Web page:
The web platform provides a resource bank of over 100 best practices on gender equity in media as well as free learning resources to support journalism trainers and educators in their curricula. The project itself also included a summer school and internships for 30 students across the EU.
The AGEMI consortium is composed of the Universities of Newcastle, Padova and Gothenburg, as well as the European Federation of Journalists (EFJ) and the Permanent Conference of the Mediterranean Audiovisual Operators (COPEAM).
A need for gender inclusivity in media content and structures
The launch took place as part of a seminar involving key speakers from women’s NGOs, European institutions and media professionals. All spoke about their work to create a more inclusive media sector for women and men, and the particular challenges that this task encompasses.
AGEMI project leaders Karen Ross of Newcastle University, and Claudia Padovani of the University of Padova insisted on the accessibility of web-based materials in a variety of languages besides English, in which most materials on gender equality currently exist. “The resources we collected from across the world was an intentional effort to dismantle the Eurocentric standpoint of these lessons”, Karen Ross said.
Victoria Leroy of the European Commission (DG Connect) noted that fighting gender stereotypes through the enforcement of directives in the audiovisual service industry was imperative. Leroy highlighted a recent EU study on European regulators in the audiovisual sector, which held that women in Europe appear on-screen less frequently than men; are subject to more stereotyping than men; and, off-screen, are underrepresented in senior and technical positions in the industry. She announced that this year, an expert group of regulators would investigate good practices from across the audiovisual industry in order to address these inequities.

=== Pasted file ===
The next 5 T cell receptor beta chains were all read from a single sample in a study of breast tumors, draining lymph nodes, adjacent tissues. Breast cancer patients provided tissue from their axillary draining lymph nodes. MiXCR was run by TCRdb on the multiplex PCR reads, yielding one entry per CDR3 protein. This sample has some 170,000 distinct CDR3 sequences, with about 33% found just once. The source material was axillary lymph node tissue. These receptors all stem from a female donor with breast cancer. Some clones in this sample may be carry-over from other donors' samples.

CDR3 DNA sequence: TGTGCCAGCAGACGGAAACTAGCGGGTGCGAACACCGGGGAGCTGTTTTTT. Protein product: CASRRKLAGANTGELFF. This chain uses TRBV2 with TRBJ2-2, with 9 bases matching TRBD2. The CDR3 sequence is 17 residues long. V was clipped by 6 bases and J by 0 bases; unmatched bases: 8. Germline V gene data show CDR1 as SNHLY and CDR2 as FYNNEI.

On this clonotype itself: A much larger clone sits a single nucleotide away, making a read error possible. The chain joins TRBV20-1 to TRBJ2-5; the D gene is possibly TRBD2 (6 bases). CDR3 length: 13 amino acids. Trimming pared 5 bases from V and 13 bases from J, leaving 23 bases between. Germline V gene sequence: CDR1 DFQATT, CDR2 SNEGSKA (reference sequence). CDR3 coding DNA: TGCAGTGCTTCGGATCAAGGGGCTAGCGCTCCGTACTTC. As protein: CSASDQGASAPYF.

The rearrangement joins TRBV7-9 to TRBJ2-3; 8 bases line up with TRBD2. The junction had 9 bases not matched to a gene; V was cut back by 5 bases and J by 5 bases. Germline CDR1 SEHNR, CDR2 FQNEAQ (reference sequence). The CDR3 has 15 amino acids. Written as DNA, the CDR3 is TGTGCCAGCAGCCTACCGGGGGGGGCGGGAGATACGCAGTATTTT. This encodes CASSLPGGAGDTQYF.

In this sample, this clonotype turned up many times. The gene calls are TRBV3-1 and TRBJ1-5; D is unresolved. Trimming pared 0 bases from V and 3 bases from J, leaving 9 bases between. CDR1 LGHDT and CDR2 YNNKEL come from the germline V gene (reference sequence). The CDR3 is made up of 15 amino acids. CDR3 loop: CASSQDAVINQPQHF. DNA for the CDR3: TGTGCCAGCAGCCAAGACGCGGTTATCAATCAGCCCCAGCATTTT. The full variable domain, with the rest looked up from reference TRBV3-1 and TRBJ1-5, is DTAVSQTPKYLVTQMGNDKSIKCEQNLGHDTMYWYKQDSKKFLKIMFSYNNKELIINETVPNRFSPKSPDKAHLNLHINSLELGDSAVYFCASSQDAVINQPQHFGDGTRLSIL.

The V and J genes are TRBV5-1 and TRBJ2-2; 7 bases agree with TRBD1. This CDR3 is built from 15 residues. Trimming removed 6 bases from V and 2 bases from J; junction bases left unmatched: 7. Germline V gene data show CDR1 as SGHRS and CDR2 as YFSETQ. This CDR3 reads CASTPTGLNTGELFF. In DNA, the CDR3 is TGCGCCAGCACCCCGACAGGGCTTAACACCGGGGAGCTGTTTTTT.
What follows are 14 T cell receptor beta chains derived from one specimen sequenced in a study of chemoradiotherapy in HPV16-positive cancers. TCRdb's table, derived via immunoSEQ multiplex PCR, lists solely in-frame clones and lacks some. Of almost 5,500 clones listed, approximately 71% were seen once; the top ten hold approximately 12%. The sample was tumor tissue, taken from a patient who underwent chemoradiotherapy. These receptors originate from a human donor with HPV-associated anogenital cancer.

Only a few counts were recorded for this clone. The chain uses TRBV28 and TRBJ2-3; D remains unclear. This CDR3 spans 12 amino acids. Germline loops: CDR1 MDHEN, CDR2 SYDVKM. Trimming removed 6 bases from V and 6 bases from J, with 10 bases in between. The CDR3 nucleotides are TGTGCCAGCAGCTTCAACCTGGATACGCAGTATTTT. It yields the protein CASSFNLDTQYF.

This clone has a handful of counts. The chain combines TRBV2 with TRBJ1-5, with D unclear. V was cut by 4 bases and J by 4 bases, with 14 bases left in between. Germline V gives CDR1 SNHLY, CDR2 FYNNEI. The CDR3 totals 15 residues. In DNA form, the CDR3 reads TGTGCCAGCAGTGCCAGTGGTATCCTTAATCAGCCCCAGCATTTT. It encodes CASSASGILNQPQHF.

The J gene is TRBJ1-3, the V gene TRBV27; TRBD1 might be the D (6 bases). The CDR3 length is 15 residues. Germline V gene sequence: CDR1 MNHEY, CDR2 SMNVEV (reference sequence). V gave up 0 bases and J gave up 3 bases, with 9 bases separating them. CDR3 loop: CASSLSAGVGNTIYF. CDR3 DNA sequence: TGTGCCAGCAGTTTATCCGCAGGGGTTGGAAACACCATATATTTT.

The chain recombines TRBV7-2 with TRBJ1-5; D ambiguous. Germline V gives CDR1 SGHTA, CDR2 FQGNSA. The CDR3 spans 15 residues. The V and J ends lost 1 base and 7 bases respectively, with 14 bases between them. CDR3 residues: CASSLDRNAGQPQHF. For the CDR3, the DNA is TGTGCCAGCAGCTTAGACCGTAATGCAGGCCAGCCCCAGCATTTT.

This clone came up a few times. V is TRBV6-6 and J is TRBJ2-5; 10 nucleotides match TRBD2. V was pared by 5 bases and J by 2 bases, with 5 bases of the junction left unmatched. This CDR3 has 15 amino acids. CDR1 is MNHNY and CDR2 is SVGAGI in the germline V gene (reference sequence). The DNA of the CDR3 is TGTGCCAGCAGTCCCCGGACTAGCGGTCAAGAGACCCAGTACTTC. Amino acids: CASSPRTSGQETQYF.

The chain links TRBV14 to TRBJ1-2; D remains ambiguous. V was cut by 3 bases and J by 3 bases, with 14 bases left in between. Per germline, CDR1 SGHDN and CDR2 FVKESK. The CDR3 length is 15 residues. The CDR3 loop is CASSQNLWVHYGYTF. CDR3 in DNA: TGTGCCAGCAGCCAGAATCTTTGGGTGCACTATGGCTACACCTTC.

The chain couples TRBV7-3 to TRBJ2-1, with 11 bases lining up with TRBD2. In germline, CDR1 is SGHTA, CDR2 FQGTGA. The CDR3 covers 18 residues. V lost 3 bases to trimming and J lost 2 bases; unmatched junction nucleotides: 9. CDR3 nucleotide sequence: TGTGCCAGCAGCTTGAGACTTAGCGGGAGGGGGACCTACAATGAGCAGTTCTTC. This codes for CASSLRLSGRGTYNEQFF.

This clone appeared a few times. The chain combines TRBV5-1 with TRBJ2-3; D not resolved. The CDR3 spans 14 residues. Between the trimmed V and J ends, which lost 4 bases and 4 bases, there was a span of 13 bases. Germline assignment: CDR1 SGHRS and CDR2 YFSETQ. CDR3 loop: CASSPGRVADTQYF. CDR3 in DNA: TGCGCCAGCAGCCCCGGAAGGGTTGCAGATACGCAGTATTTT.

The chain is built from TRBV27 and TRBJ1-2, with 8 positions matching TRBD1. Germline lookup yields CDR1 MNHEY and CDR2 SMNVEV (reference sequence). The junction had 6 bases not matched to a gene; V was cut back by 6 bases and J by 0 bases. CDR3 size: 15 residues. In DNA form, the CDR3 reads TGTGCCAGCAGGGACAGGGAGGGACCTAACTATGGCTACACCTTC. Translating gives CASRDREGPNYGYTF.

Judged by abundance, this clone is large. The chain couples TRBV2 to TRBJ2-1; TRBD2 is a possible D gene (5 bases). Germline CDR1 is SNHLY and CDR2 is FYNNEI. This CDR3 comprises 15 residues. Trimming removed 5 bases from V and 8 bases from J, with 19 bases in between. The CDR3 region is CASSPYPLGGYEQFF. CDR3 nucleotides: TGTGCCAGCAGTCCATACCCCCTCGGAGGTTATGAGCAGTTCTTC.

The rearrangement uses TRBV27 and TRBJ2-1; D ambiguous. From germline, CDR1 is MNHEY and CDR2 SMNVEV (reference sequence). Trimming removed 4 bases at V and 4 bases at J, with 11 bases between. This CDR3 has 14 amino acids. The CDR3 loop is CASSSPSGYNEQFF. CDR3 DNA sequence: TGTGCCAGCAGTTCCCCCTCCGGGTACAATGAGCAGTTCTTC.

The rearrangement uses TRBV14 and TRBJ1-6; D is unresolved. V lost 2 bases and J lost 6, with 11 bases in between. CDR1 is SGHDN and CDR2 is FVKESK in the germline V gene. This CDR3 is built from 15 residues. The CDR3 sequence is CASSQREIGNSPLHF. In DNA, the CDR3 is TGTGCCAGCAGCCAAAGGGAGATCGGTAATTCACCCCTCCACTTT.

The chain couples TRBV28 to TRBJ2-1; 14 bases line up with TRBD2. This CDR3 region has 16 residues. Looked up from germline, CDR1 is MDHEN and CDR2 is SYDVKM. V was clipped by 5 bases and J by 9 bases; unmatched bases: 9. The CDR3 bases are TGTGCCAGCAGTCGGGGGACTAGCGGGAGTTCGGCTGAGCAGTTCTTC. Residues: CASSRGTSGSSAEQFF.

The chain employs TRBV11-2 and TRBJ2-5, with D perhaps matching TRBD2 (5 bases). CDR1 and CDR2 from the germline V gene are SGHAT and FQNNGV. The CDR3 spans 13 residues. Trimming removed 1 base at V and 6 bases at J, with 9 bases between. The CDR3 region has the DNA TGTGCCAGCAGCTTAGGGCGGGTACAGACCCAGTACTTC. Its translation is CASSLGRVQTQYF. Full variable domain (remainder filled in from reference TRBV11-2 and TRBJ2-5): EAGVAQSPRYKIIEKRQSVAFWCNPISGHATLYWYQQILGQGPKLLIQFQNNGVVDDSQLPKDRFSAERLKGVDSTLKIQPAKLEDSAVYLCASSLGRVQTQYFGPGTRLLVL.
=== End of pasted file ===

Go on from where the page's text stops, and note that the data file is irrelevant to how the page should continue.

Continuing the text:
Cécile Gréboval of the Council of Europe spoke about the council’s longtime goal of increasing gender equality in terms of pay, employment access, media content, and ending sexist hate speech. Gréboval recalled the latest Global Media Monitoring Project (GMMP) finding that just 24% of people who appeared in the news in any form in Europe in 2015 were women. She also highlighted the need to advance case law, which currently is not related to sexist discrimination. She called for more media coverage of female political candidates as well as more female reporters covering stories on politics. Currently, female reporters and experts in Europe are primarily relegated to the task of covering so-called soft stories such as health-related topics, with just 16% of women covering politics.